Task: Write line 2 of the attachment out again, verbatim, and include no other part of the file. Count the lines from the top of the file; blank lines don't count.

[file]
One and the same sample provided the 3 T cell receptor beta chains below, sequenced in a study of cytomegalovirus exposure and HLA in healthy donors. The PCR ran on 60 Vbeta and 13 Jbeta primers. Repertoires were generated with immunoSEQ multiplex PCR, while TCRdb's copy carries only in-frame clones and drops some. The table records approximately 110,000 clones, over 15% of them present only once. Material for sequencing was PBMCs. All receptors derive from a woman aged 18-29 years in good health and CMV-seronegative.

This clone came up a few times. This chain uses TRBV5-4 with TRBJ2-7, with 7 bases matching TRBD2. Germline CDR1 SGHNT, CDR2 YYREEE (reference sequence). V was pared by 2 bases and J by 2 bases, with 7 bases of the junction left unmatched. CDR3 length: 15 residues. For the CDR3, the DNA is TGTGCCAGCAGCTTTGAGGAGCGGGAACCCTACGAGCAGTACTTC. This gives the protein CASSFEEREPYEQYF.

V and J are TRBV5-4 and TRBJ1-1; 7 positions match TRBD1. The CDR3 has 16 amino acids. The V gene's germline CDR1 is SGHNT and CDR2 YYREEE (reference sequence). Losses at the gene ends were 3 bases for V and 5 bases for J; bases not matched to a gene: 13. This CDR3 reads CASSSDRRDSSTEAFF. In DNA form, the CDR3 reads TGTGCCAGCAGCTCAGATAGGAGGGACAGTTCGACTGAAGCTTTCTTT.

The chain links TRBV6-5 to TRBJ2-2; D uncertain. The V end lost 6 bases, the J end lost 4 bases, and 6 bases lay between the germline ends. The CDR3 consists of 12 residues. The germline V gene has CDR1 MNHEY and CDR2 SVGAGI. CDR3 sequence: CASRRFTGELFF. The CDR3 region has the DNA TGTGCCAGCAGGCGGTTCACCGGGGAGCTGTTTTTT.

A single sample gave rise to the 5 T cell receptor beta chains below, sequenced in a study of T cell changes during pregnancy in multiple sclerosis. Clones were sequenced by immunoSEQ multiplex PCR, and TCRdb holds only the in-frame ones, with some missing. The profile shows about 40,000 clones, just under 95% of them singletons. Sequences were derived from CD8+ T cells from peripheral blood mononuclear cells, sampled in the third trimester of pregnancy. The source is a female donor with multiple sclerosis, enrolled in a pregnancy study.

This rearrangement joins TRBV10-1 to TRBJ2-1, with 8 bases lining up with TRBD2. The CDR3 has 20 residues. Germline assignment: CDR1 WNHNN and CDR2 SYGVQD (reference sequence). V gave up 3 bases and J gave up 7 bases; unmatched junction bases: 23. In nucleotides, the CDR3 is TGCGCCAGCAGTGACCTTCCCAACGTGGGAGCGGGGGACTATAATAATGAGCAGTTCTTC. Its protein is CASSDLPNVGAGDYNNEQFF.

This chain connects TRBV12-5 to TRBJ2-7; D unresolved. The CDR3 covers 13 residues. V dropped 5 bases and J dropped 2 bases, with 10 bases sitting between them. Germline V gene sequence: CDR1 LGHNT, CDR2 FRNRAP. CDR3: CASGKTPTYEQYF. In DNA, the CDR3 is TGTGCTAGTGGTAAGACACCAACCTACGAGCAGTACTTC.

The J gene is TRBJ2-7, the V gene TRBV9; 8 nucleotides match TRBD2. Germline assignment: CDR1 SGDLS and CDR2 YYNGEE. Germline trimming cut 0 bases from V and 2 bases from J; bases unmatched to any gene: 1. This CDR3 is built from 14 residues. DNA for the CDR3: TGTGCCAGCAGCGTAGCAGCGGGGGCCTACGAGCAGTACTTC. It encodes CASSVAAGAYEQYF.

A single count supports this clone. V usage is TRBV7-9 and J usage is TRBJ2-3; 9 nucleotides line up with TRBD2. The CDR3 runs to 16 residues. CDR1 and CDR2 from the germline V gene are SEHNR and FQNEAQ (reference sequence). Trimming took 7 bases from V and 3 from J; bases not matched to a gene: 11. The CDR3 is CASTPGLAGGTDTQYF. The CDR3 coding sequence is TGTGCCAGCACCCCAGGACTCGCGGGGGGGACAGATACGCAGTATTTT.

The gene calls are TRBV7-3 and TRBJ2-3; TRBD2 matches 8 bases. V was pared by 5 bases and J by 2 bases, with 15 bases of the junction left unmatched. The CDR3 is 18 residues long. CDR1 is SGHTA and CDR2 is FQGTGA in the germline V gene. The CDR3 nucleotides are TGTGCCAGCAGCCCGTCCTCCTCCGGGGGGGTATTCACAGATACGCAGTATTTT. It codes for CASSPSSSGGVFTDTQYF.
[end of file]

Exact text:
This clone came up a few times. This chain uses TRBV5-4 with TRBJ2-7, with 7 bases matching TRBD2. Germline CDR1 SGHNT, CDR2 YYREEE (reference sequence). V was pared by 2 bases and J by 2 bases, with 7 bases of the junction left unmatched. CDR3 length: 15 residues. For the CDR3, the DNA is TGTGCCAGCAGCTTTGAGGAGCGGGAACCCTACGAGCAGTACTTC. This gives the protein CASSFEEREPYEQYF.